The Western Arctic Reserve is home to arctic animals and indigenous communities whose relationship with their caribou neighbors spans thousands of years. Soon, courtesy of ConocoPhillips’ Willow Project, the area will also produce up to 576 million barrels of oil and 239 million metric tons of carbon dioxide emissions over 30 years. Before drilling even begins, the large infrastructure requirements of the project will fragment animal habitats and interfere with traditional subsistence hunting practices by indigenous people in northern Alaska. And without action from the Biden administration, millions of acres are open to future oil projects. Here’s how increased drilling could adversely affect arctic animals, the land and Alaska Natives.
The Teshekpuk Lake Special Area in the Western Arctic is a destination for birds. Six-hundred thousand nesting shorebirds each year enter the surrounding wetlands and 100,000 geese molt here. Nearby parts of western and northern Alaska boast other unique habitats that attract our fine feathered friends. For example, approximately one-fifth of the endangered yellow-billed loons in the world breed in western and northern Alaska. But some of these wetlands will soon also be a drilling site and it’s unclear where the birds will go.
Two herds of caribou, the Western Arctic and the Teshekpuk Lake, migrate through the region, covering a range nearly the size of California. Even before the disruption of the Willow Project, the Western Arctic herd is already in trouble. Its cow survival rate is too low to support herd growth. Caribou are integral to many communities in Alaska as both a primary source of food and part of their traditions.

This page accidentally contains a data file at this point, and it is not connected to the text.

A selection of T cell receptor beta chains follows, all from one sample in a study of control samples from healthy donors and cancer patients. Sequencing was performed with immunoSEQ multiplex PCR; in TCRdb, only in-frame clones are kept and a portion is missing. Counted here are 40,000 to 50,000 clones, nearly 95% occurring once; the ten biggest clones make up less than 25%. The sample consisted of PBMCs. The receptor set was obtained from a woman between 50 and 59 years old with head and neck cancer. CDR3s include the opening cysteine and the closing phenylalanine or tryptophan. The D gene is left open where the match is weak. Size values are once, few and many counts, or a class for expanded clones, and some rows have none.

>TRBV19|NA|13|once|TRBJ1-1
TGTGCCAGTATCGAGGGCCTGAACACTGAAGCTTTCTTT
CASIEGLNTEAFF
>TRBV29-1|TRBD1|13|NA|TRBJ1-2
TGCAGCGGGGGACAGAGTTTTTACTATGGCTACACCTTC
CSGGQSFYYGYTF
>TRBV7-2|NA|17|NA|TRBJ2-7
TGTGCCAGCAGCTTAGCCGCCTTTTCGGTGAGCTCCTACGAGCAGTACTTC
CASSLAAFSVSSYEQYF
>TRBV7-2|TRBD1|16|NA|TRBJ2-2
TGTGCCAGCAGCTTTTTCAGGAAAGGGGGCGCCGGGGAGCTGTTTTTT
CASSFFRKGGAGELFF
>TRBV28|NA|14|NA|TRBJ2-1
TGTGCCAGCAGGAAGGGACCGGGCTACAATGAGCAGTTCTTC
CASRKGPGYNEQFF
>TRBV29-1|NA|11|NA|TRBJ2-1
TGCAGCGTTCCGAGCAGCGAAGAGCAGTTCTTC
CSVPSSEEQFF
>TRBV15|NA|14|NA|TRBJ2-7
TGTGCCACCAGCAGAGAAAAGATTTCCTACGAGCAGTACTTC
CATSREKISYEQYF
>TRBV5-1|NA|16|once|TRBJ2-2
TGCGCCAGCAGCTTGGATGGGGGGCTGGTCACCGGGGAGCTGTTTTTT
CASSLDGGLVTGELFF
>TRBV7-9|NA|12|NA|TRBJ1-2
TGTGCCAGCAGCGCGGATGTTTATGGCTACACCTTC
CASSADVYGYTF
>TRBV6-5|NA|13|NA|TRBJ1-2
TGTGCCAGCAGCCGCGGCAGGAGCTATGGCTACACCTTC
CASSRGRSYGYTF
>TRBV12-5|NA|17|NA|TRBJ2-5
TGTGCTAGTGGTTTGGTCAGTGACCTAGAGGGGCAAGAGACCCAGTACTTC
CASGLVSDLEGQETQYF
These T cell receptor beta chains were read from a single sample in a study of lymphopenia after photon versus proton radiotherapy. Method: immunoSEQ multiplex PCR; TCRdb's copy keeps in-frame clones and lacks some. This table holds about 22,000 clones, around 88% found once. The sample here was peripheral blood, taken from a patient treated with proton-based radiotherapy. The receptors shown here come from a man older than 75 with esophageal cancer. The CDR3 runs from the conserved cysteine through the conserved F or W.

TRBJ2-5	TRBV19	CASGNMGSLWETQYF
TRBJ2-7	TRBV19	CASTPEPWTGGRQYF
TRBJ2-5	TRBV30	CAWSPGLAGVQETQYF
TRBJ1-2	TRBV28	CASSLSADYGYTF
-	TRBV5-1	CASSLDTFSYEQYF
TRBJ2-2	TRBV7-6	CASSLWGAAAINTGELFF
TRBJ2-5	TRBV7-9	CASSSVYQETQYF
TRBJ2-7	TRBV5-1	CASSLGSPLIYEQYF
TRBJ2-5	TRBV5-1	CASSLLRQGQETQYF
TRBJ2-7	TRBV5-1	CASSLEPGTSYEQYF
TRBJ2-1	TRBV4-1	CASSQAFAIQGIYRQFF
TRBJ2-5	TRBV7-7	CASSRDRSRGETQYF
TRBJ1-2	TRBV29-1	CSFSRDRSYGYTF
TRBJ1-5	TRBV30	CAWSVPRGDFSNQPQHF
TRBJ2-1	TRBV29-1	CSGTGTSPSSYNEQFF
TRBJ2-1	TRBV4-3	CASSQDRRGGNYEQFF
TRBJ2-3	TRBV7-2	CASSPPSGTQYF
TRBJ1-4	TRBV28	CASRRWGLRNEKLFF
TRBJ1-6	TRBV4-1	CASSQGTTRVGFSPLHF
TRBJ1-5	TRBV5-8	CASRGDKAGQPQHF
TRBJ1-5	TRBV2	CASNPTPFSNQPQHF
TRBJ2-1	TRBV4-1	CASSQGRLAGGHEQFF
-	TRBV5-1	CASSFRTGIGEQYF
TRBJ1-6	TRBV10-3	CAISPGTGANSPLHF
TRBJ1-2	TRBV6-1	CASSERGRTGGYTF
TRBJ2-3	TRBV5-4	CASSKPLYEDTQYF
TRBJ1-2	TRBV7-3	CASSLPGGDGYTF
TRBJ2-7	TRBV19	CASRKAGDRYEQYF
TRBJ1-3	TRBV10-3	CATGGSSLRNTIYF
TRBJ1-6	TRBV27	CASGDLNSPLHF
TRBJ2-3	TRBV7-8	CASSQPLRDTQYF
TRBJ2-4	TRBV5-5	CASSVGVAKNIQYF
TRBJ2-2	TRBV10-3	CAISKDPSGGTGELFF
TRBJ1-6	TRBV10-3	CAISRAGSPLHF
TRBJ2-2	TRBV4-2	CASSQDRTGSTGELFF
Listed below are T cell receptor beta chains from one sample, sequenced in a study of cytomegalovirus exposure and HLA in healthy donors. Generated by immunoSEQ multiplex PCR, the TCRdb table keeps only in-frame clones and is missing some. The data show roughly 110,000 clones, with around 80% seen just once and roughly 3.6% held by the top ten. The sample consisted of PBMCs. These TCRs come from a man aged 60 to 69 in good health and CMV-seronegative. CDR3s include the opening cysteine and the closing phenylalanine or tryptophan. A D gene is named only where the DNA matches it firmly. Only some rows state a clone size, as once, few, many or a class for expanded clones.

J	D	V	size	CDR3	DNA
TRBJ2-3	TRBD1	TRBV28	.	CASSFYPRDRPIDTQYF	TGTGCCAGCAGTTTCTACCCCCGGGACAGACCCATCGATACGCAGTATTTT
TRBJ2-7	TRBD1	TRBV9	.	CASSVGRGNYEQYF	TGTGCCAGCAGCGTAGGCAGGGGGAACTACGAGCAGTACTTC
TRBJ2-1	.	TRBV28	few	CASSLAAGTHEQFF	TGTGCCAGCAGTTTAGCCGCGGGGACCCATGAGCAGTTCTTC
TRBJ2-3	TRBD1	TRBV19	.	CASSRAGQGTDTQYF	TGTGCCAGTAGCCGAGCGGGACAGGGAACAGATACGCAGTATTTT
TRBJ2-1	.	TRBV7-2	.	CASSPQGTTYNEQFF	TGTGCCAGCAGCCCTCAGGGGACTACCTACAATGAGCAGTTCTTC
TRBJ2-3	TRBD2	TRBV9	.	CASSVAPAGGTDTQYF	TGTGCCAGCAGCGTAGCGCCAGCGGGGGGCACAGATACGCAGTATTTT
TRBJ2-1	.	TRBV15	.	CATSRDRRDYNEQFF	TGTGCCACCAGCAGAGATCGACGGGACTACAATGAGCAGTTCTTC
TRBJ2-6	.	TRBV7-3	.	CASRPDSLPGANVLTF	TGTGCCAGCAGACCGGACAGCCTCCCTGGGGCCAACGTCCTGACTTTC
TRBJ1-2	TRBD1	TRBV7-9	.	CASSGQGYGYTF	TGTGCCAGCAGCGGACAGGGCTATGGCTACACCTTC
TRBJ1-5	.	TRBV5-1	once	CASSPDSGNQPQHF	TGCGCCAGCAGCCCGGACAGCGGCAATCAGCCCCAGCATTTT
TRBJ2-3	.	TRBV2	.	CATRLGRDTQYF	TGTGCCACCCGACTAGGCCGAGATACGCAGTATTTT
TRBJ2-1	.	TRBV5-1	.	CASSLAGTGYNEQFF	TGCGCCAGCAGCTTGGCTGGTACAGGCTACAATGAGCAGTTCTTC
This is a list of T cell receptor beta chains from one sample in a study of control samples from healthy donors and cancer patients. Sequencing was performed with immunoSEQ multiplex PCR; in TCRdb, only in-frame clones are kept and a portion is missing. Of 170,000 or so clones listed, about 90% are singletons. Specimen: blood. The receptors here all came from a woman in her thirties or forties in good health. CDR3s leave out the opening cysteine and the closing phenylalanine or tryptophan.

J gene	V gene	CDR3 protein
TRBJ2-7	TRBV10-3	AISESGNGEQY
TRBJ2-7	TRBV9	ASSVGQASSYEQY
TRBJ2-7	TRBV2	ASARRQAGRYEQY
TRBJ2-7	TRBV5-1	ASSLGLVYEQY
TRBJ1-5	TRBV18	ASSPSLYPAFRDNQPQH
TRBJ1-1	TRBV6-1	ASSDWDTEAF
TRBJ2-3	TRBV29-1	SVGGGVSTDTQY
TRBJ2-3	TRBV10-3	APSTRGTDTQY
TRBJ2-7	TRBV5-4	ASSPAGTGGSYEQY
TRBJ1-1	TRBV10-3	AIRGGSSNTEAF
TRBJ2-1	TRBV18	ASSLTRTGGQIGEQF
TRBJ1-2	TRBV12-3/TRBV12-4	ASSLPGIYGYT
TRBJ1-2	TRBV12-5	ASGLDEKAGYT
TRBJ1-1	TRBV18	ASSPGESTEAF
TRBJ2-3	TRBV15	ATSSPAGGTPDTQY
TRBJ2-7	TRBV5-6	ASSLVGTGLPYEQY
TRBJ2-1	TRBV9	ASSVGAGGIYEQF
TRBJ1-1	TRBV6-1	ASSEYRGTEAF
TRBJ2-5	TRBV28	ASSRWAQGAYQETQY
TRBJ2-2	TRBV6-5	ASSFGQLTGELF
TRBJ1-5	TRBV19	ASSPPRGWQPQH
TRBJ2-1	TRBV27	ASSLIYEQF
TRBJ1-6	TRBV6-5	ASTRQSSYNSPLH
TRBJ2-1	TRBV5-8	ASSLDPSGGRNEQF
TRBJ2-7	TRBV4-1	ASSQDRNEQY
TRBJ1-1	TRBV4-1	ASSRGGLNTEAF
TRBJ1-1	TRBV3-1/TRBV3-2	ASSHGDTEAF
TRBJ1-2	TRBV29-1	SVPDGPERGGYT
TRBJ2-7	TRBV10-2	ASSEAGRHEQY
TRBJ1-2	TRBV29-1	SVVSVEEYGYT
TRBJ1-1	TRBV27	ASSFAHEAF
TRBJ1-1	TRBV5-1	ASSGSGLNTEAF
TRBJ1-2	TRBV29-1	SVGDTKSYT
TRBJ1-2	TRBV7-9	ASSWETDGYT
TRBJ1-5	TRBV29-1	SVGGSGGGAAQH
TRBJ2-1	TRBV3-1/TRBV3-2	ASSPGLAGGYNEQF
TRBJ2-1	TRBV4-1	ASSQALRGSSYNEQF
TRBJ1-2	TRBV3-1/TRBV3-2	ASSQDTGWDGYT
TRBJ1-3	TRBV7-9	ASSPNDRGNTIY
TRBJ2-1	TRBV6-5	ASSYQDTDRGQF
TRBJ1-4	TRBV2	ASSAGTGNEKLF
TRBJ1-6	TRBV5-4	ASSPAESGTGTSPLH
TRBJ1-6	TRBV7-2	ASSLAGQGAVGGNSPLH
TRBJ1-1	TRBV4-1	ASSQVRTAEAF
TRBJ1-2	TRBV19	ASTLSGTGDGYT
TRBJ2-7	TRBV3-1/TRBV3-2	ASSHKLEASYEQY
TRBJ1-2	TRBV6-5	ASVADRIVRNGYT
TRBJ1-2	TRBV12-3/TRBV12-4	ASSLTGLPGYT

Ninety percent of the world’s sea otters live in Alaska’s coastal waters, but this population is in trouble. The Southwest Alaska otter population has already declined 50% since the mid-1980s. Vessel collisions or oil spills could result in injury or death for Northern sea otters.
There are only about 900 Southern Beaufort Sea polar bears. One death could prevent the population’s recovery. Sea ice vanishing as a result of warming temperatures and heavy equipment from seismic exploration and drilling activities pose threats to the polar bear population. The sounds of development can scare mothers and cubs out too early from their dens, potentially causing deaths from exposure or starvation. Oil operations in polar bears’ habitats can result in bears crushed in their dens from vibrations from seismic vehicles and the noise of operations causing increased stress. In addition, oil spills can lead to the ingestion of oil or consumption of contaminated prey, which in turn can cause organ damage, starvation and death.
Since they rely on the ice’s solid surface for life, no seal can survive only in the water. As sea ice reduces due to global warming, arctic seals’ ability to perform basic survival activities like raising young or resting declines. Ringed and Bearded seal population sizes are also threatened by sealift barges delivering construction materials disrupting their habitat.